Some experts outside of the chemical industry have also pointed out that businesses may swap out foam packaging for other materials that cause pollution. Polystyrene foam tends to be attractive for businesses because it is relatively inexpensive, lightweight and durable.
But conservation groups says that it’s exacting a heavy toll on the environment.
Jennie Romer, a lawyer who works on the Surfrider Foundation’s Plastic Pollution Initiative, pushed back on the idea that recycling is a viable option for foam waste. The material, she said, tends to break apart and get caught-up with other more valuable goods in the machinery at recycling facilities.
There’s also a limited recycling market for it, she said, adding: “No one wants to buy dirty foam food ware.”
Romer explained that foam is one of the materials that shows up most frequently during Surfrider’s beach cleanups, sometimes with bite marks from birds or other animals, and other times with barnacles on it. Because it’s lightweight, it blows in the wind and floats in the water.
“It’s really hard to manage,” she said. “We’re getting rid of the worst of the worst here.”
The new restrictions on foam food packaging in Maine go into effect on Jan. 1, 2020, while the Maryland and Vermont laws are slated to take effect in July. There are some differences in the specifics between the laws, like whether they exempt fish, meat and egg products.
Polystyrene is getting attention from lawmakers in other states as well.
A database maintained by the National Conference of State Legislatures shows that over 50 bills in 17 states, and the District of Columbia were introduced this year that are focused at least in part on the foam product—mainly with an eye toward imposing new restrictions.
Many local governments have already taken action on polystyrene. When Maine’s Democratic governor, Janet Mills, signed the law there in April, her office said that at least 16 towns and cities in the state had already moved to ban disposable foam food containers.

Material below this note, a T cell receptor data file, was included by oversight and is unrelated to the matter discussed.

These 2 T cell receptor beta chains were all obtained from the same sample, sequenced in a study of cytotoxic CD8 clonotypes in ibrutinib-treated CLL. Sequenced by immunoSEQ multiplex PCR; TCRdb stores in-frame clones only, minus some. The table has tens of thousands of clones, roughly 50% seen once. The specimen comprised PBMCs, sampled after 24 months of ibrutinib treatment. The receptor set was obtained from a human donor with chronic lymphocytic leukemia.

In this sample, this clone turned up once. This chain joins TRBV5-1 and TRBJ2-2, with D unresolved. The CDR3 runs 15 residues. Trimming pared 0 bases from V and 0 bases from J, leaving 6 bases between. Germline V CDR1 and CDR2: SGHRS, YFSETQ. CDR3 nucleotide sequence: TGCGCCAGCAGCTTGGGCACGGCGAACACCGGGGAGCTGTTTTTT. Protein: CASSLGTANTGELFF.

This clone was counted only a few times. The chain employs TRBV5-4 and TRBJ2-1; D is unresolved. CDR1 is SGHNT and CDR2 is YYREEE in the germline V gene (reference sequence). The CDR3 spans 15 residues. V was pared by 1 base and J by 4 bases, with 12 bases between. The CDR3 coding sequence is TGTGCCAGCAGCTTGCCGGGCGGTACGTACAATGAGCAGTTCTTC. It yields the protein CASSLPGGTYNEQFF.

City officials in San Diego, California, meanwhile, said last week that they would hit pause on enforcing local polystyrene restrictions, amid a lawsuit that was filed earlier this year over the regulations by a restaurant industry group, restaurant owners, and a foam products manufacturer.
Romer, with Surfrider, said that while she didn’t have an exact count for how many cities in California ban foam food containers, the number is now up over 100. She suggested that local bans have helped pave the way for state legislation like the New York proposal.
Looking ahead, Romer indicated that Surfrider and other groups may push for further measures to cut down on pollution from eateries, like requiring them to offer sit-in customers reusable plates and cutlery, or mandating that takeout packaging is recyclable or compostable.
“Banning the foam food ware is the first step,” she said.
Bill Lucia is a Senior Reporter for Route Fifty and is based in Olympia, Washington. You can reach him at firstname.lastname@example.org.